If that wasn't enough when we checked the Scores menu option we saw local and worldwide leaderboards for Classic and Action, though sadly there's no evidence of the spamming feature all Facebook users have come to know and love, so you'll need to resort to sending messages of your latest high score via other means.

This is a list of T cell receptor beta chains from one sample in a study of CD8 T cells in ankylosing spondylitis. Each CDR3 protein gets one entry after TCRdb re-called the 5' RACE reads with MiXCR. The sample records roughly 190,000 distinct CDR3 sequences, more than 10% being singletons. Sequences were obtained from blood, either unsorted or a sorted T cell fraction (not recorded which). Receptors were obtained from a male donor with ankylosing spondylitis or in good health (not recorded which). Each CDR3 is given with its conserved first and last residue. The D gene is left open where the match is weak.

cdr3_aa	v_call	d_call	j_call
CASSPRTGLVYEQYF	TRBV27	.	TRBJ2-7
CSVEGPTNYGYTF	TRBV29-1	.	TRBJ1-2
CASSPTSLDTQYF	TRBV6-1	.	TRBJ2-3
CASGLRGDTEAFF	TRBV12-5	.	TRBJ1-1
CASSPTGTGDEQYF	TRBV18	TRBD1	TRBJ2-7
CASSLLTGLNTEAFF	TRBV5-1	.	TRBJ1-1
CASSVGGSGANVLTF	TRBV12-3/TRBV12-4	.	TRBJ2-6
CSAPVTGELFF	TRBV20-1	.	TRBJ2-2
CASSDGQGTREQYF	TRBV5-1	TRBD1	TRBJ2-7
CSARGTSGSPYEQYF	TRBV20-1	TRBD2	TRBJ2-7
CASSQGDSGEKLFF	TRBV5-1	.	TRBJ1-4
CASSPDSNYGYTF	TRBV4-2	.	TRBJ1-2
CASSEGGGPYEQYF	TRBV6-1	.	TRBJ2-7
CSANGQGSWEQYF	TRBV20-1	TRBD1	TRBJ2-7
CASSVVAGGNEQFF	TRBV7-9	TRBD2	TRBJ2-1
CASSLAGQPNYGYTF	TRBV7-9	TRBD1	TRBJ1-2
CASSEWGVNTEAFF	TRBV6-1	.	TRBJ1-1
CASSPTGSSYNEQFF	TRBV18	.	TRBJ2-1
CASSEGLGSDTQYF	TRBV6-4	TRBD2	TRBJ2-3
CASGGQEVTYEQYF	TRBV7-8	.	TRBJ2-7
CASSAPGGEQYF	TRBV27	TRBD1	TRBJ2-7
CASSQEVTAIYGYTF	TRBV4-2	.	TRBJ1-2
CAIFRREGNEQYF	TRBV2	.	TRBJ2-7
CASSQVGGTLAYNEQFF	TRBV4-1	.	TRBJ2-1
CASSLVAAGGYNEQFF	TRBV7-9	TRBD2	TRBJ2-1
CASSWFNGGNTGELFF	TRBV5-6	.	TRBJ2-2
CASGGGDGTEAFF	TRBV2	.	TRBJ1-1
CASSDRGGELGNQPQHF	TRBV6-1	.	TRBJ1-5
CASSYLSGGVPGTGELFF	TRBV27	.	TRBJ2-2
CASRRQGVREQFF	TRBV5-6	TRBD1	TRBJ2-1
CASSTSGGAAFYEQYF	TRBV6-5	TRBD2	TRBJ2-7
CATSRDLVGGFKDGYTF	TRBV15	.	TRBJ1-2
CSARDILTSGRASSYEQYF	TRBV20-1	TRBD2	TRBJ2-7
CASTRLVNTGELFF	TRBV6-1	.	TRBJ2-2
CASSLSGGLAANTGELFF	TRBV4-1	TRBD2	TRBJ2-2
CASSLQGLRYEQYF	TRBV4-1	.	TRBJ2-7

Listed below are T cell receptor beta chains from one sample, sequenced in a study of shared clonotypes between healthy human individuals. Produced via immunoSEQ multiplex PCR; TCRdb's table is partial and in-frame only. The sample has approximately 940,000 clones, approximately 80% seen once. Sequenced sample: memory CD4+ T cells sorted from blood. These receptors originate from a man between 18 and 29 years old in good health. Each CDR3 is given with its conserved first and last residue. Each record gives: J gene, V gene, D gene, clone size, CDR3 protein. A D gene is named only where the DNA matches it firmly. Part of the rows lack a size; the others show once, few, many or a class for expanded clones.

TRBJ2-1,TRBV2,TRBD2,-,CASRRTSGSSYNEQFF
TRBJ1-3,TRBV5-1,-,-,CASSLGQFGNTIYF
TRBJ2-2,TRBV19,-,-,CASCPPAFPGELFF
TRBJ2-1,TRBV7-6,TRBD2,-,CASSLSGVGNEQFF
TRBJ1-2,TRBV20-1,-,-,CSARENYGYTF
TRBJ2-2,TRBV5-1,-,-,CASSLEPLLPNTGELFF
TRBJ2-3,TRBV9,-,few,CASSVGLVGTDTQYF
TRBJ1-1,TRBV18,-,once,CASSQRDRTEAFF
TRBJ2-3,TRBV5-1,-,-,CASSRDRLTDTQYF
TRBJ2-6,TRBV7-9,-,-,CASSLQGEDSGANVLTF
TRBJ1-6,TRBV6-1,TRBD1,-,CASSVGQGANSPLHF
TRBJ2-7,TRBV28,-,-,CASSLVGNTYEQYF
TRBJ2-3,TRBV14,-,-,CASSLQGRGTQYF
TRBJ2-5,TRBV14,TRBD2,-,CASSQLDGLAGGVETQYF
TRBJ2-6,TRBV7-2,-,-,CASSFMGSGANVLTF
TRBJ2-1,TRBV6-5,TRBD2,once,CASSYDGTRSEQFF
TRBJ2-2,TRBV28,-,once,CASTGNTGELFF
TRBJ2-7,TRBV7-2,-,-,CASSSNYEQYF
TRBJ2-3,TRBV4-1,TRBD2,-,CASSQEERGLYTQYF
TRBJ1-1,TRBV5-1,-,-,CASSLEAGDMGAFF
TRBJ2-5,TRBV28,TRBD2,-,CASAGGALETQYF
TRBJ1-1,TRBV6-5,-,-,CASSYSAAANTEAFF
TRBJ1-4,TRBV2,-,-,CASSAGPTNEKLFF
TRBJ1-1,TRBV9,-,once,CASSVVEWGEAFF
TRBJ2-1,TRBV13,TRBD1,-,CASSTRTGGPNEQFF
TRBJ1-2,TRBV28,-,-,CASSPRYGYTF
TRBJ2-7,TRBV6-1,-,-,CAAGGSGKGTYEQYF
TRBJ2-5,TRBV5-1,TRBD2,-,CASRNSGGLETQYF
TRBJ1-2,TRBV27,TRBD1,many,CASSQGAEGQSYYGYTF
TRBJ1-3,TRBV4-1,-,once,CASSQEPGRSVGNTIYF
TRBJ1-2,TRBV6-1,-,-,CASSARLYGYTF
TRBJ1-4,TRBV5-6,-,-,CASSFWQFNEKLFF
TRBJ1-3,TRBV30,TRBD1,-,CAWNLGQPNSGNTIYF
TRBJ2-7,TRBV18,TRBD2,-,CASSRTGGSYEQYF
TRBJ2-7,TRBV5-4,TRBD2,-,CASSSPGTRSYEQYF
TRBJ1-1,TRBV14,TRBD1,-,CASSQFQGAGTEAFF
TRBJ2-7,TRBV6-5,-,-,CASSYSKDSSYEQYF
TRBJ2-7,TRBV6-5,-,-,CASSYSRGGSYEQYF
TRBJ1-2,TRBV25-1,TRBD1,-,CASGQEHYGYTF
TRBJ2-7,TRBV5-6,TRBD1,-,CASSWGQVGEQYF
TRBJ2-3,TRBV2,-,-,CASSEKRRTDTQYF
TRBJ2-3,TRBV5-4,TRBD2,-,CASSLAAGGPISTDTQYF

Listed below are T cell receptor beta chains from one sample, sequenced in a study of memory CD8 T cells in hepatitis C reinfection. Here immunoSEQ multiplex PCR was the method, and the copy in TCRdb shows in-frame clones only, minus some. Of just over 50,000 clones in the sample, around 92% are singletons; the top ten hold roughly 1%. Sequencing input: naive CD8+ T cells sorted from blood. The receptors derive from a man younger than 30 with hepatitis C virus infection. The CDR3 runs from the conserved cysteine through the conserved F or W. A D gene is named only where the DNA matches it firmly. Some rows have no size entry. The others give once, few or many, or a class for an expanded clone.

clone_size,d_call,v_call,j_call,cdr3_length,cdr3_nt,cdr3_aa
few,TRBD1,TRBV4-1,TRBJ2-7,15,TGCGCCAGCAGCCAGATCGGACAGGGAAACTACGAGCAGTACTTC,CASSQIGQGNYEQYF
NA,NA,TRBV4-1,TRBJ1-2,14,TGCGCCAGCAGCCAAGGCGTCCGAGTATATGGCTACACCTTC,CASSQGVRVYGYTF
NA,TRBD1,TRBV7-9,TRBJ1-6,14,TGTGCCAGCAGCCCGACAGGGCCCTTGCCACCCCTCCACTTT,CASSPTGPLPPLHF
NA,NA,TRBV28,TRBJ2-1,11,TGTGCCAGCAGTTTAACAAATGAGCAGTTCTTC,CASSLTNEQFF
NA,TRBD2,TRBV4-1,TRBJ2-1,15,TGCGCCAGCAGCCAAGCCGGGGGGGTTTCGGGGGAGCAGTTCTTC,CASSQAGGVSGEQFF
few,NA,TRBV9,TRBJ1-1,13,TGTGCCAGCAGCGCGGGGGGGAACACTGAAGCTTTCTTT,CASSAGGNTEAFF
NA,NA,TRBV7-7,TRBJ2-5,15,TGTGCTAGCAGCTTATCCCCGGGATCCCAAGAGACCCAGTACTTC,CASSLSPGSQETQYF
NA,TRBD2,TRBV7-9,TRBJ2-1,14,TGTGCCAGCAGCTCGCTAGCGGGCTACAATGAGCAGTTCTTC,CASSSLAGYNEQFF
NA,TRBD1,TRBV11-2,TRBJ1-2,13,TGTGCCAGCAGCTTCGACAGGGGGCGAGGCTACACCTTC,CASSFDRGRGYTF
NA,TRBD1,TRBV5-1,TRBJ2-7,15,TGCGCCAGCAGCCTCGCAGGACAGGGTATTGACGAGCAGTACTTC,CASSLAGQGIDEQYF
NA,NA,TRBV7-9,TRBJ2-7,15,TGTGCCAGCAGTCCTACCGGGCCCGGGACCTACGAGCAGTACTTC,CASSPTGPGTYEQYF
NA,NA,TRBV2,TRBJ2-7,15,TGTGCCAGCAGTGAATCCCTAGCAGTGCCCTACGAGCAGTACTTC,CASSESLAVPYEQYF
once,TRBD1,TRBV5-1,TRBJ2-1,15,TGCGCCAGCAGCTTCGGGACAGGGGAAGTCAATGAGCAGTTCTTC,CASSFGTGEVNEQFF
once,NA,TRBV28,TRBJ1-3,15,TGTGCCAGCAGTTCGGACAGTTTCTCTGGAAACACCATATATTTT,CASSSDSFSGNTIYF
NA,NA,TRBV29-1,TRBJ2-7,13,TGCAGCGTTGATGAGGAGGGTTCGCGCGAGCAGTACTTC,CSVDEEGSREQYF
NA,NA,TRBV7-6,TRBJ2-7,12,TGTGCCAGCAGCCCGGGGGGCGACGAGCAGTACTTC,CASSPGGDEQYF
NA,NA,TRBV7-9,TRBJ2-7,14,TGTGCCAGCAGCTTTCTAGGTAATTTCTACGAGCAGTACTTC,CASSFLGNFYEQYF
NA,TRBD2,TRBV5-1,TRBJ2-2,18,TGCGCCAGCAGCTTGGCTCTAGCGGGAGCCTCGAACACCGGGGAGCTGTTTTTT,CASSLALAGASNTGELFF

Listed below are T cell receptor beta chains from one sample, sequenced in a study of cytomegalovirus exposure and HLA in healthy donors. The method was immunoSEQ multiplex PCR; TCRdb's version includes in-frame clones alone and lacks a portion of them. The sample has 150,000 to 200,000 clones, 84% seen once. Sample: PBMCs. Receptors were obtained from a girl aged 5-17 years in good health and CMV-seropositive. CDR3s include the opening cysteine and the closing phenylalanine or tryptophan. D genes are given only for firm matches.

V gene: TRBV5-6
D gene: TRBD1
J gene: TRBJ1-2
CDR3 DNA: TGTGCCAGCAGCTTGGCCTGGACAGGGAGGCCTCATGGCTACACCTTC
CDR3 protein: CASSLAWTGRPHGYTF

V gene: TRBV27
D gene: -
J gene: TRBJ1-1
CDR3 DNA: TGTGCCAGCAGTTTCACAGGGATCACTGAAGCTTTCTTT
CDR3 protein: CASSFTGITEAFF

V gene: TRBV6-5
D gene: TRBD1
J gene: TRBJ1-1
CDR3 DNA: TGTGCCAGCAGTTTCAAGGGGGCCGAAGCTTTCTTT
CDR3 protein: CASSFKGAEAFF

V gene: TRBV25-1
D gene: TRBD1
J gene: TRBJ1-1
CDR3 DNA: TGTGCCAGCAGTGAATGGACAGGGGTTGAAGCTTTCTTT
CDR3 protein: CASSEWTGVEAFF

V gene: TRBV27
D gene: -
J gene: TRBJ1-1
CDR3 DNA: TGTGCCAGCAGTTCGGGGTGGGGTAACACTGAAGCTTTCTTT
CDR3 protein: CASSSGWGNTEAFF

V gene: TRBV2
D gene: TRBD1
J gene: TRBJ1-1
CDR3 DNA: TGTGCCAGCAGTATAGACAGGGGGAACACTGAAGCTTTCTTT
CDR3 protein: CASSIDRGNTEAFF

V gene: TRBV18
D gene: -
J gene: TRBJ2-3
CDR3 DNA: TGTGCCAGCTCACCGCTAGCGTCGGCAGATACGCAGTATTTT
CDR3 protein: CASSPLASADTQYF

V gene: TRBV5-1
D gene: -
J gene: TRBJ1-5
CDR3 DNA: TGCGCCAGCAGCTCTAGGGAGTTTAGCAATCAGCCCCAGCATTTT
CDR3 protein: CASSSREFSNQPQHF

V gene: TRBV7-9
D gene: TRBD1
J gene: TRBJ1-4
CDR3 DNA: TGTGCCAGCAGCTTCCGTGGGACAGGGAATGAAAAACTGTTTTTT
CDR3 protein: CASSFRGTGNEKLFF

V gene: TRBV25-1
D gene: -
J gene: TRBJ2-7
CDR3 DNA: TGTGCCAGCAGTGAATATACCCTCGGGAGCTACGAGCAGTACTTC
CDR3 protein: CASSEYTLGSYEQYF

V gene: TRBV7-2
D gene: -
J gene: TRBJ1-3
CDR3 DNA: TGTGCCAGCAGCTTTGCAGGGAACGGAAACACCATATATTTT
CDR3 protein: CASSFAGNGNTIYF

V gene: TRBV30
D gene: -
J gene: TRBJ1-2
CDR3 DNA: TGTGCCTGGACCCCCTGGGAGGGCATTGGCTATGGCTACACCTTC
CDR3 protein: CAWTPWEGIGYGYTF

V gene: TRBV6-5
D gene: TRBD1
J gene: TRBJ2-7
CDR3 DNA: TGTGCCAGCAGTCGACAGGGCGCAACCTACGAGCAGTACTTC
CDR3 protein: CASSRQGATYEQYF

It could be the colourful jewels that serve as game pieces, the satisfying click they make when more jewels fall into place, or the simplicity of the gameplay, but whatever it is, Bejeweled is as moreish a puzzle game as we've seen. You don't need to play very long to see why this is the biggest puzzle game on the planet. We have little doubt this will be one of the most popular games on WiiWare when it hits the Wii Shop, regardless of what the critics think. No doubt Peggle is coming along right behind it – lock your doors!